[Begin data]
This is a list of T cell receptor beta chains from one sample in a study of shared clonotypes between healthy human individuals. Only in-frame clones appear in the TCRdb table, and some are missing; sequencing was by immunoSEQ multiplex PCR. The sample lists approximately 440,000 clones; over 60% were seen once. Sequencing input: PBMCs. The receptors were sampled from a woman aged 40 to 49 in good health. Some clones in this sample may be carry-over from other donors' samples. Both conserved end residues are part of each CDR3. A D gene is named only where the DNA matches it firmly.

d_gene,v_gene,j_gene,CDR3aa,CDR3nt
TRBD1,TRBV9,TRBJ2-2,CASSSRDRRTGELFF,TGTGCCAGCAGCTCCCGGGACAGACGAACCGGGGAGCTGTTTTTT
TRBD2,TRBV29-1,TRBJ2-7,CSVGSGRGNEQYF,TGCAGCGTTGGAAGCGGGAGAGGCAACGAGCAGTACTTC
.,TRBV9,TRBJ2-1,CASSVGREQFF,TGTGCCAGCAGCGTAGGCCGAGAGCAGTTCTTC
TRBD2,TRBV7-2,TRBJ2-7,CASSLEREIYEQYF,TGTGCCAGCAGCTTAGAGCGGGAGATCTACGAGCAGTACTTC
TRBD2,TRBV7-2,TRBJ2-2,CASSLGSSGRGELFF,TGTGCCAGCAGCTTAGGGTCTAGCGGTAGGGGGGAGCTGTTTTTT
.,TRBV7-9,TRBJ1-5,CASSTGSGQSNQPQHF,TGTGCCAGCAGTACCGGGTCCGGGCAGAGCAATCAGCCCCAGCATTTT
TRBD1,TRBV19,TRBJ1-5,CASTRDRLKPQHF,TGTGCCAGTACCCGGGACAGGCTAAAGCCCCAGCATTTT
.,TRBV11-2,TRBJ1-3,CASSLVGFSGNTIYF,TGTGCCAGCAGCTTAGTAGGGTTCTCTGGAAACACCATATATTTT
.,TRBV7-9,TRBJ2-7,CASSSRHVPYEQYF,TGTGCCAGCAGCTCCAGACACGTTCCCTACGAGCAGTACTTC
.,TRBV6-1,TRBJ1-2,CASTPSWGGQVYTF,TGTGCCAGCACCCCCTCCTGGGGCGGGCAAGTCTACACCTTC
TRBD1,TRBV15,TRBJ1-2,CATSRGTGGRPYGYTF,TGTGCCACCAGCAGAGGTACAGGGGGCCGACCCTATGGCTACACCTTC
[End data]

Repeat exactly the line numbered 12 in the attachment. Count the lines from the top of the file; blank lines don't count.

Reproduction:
.,TRBV6-1,TRBJ1-2,CASTPSWGGQVYTF,TGTGCCAGCACCCCCTCCTGGGGCGGGCAAGTCTACACCTTC